Energy boss: 'get everyone on a fixed deal' by scrapping standard tariffs

(c) Sky News 2017: <a href="">Energy boss: 'get everyone on a fixed deal' by scrapping standard tariffs</a>

The boss of a 'big six' energy firm has joined industry criticism of Tory plans for bill caps, suggesting controversial standard tariffs be abolished instead.

Keith Anderson, chief executive of ScottishPower, used the release of the supplier's first quarter results to warn that such Government intervention would harm progress made in the industry to boost competition.

While he is not alone in that view in the sector, his potential alternative is a sign that the industry is feeling the heat from political and regulatory pressure over recent hikes in standard variable tariffs (SVTs).

The charges - which critics say are slow to reflect falling industry costs but quick to respond to rises - are currently paid by the vast majority of household customers UK-wide, despite some progress in efforts to get more switching to cheaper deals.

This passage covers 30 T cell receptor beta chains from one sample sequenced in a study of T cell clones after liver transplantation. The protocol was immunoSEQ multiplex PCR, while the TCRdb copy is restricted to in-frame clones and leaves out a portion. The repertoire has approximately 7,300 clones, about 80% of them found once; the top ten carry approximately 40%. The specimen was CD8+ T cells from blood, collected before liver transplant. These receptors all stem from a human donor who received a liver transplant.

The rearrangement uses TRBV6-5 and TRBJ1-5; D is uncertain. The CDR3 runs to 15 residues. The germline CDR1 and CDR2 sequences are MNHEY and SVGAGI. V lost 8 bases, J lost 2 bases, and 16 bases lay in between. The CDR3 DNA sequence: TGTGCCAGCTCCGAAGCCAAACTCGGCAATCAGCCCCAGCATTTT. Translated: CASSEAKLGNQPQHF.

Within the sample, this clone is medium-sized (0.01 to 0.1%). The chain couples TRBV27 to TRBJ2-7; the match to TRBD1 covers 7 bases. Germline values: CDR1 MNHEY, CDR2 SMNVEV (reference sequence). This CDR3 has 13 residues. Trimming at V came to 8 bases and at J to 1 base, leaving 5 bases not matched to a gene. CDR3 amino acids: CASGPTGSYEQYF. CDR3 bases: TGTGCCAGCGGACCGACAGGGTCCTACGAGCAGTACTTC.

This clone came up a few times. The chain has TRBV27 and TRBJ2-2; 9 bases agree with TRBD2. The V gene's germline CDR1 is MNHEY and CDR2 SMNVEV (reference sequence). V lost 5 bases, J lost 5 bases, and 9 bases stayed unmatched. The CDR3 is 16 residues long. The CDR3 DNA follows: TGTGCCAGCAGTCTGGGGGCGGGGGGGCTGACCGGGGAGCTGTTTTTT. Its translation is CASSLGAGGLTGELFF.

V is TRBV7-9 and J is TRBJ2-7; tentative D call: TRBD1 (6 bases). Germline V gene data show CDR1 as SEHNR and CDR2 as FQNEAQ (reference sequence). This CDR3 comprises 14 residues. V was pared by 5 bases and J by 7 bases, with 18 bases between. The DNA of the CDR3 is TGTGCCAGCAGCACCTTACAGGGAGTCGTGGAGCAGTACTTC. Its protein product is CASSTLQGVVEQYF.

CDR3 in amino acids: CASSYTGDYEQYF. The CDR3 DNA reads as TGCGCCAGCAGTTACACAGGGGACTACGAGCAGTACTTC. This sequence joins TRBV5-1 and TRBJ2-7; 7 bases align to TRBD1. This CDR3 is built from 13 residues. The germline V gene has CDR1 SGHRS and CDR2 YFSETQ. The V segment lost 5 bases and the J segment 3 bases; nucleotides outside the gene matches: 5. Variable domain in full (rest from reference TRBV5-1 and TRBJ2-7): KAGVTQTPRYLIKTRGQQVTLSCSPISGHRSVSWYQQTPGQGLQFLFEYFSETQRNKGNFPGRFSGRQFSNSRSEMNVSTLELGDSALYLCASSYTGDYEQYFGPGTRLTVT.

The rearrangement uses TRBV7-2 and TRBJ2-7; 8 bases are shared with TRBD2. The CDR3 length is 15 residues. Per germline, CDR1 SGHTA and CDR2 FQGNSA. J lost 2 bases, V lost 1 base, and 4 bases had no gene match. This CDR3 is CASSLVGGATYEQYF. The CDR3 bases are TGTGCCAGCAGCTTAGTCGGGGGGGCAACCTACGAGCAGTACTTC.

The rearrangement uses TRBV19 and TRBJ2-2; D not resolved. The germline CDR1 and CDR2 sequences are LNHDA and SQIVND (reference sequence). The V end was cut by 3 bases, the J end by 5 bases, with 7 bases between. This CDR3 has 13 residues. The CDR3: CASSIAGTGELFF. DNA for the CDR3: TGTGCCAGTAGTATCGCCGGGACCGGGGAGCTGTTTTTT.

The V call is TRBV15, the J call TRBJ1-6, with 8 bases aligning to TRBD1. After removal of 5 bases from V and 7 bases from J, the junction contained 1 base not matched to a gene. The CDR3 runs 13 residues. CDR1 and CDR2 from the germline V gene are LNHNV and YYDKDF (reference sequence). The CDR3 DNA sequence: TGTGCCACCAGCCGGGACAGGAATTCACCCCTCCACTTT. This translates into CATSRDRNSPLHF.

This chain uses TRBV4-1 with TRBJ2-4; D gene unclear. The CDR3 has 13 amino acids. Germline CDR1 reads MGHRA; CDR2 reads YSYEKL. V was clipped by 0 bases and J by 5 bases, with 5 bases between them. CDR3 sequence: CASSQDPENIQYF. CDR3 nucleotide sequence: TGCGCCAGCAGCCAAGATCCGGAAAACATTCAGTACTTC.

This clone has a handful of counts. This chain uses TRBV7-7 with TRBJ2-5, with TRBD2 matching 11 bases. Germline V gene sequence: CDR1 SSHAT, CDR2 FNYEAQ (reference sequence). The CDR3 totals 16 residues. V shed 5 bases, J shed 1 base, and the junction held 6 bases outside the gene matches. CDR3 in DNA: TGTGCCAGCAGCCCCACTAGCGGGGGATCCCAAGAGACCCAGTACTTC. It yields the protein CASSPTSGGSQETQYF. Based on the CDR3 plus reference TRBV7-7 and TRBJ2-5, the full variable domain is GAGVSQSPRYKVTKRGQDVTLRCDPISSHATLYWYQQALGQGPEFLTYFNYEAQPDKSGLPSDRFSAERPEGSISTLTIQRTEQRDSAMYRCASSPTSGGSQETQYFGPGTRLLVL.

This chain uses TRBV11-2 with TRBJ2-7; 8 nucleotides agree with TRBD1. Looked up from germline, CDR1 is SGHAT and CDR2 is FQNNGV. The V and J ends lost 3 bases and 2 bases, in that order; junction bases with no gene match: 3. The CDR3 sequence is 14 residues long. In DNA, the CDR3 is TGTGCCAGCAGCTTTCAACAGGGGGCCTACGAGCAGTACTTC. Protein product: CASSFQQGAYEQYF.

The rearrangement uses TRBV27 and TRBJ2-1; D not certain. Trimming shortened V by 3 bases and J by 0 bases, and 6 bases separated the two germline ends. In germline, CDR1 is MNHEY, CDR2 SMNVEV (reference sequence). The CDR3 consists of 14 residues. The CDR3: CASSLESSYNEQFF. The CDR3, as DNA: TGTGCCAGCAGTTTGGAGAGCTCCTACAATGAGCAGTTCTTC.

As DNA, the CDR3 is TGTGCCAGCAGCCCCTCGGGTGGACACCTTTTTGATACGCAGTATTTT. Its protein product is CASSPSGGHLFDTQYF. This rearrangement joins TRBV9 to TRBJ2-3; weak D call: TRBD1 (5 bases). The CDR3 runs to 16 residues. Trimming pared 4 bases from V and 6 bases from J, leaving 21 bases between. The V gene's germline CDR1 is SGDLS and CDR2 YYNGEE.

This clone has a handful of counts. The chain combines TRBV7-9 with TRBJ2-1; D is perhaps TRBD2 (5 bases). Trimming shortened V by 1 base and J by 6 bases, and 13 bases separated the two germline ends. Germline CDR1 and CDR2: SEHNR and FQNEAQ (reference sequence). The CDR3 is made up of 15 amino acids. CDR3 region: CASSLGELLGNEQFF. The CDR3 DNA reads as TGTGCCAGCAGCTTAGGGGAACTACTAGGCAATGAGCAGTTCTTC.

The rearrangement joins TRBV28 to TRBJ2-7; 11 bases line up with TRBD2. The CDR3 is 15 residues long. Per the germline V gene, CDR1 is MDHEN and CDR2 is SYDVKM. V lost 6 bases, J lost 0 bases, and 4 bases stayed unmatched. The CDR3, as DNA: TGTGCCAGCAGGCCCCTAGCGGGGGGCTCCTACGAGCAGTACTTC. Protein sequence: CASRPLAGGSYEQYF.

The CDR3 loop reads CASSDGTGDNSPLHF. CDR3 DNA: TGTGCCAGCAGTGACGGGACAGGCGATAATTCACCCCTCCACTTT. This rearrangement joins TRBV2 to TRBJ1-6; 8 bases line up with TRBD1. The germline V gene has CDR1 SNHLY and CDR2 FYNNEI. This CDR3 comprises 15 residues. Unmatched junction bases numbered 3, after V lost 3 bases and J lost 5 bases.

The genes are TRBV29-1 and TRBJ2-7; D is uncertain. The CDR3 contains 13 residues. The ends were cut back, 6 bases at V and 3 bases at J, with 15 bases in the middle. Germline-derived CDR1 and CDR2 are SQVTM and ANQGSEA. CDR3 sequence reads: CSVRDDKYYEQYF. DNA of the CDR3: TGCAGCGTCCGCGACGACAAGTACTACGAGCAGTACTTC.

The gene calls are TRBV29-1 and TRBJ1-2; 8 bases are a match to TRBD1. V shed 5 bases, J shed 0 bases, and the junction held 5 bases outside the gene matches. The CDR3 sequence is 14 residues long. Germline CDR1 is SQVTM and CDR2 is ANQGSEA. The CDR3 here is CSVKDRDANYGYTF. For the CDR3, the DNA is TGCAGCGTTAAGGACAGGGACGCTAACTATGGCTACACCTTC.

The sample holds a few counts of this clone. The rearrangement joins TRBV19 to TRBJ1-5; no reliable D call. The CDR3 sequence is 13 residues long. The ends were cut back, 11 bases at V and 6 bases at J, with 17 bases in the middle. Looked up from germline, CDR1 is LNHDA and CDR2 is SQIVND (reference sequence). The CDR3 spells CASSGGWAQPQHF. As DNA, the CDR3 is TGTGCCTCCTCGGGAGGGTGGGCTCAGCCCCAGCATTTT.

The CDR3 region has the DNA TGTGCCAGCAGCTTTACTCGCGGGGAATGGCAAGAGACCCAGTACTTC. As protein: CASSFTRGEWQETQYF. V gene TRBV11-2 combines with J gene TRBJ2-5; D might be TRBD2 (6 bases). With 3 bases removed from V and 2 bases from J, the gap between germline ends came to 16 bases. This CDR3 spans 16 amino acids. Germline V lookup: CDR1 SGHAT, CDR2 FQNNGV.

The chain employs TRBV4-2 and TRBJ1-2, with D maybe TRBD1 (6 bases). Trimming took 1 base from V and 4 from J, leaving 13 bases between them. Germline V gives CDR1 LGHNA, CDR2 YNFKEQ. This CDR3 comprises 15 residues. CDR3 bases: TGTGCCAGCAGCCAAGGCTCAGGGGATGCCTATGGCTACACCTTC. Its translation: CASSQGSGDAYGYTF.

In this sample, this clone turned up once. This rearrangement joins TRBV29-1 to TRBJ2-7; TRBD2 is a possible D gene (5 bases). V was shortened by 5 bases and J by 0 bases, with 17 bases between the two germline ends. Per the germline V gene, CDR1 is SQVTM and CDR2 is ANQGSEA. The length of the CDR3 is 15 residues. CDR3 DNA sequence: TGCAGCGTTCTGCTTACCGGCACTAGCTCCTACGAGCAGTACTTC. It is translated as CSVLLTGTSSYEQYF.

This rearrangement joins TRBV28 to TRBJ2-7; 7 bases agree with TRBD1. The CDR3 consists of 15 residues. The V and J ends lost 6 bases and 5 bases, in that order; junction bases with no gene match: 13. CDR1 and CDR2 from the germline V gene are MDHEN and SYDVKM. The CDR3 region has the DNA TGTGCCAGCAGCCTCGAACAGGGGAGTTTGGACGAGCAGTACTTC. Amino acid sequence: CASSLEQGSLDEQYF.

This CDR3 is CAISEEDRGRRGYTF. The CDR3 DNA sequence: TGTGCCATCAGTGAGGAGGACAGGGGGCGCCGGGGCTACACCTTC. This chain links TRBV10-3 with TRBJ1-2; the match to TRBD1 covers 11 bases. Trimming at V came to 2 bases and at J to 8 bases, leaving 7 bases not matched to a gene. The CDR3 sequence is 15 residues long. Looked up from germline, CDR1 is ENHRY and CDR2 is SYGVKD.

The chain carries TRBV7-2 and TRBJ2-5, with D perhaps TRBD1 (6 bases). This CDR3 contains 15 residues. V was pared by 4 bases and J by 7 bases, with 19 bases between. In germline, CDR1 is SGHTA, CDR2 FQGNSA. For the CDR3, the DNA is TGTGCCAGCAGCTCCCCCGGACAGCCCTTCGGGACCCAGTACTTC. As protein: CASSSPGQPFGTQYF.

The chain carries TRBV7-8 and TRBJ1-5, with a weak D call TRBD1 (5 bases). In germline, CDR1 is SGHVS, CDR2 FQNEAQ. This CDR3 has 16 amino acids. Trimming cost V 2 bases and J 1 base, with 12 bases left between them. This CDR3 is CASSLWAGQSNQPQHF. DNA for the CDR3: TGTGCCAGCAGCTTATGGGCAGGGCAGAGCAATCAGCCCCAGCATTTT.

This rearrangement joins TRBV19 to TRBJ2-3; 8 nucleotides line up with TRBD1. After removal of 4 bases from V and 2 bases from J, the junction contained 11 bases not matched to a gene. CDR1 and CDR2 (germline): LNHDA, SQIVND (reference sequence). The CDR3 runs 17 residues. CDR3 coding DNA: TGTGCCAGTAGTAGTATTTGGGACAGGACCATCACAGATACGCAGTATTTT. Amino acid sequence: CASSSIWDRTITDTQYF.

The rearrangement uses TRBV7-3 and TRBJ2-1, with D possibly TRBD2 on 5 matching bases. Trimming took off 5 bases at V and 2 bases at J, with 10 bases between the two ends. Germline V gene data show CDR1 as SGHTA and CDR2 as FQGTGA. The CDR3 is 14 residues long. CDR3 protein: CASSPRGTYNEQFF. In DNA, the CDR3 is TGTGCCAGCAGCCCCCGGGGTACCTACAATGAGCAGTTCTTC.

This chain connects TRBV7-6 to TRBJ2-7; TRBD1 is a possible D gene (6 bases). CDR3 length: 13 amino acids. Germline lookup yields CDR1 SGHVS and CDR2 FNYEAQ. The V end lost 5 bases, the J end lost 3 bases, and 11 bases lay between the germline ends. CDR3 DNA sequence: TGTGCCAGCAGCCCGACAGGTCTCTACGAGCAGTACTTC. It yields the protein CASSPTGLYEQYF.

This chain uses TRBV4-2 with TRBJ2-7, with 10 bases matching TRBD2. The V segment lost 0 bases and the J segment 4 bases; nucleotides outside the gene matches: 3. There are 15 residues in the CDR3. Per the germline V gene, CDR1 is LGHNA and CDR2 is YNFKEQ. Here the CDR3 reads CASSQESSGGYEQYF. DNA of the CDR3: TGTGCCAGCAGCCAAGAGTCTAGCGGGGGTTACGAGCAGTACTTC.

Industry figures suggest that ScottishPower has the fewest number of customers on standard variable tariffs, in percentage terms, among the 'big six'.

Mr Anderson said: "A potential price cap could harm competition, so the bold move by Government would be to set a deadline to abolish SVTs and get every customer on a fixed-price deal instead."

He added: "The Government could impose a target that two out of three customers should be on a deal by the end of 2018, and all customers on a deal by the end of 2019 with SVT abolished once and for all.

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"Any company that fails to meet these targets should have a price cap not only imposed but retained until all their customers are on deals."

He has joined the chief executive of British Gas parent, Iain Conn, in opposing the prospect of SVT caps - a development which hit the share prices of Centrica (Frankfurt: A0DK6K - news) and rival SSE (LSE: SSE.L - news) on Monday.

ScottishPower blamed warm winter weather and higher costs for first quarter profits falling by £81m at its retail supply arm.

It said its focus on attracting customers to fixed rate deals had helped arrest a slide in customer numbers, with 5.5 million now on its books compared to 5.4 million in the same period last year.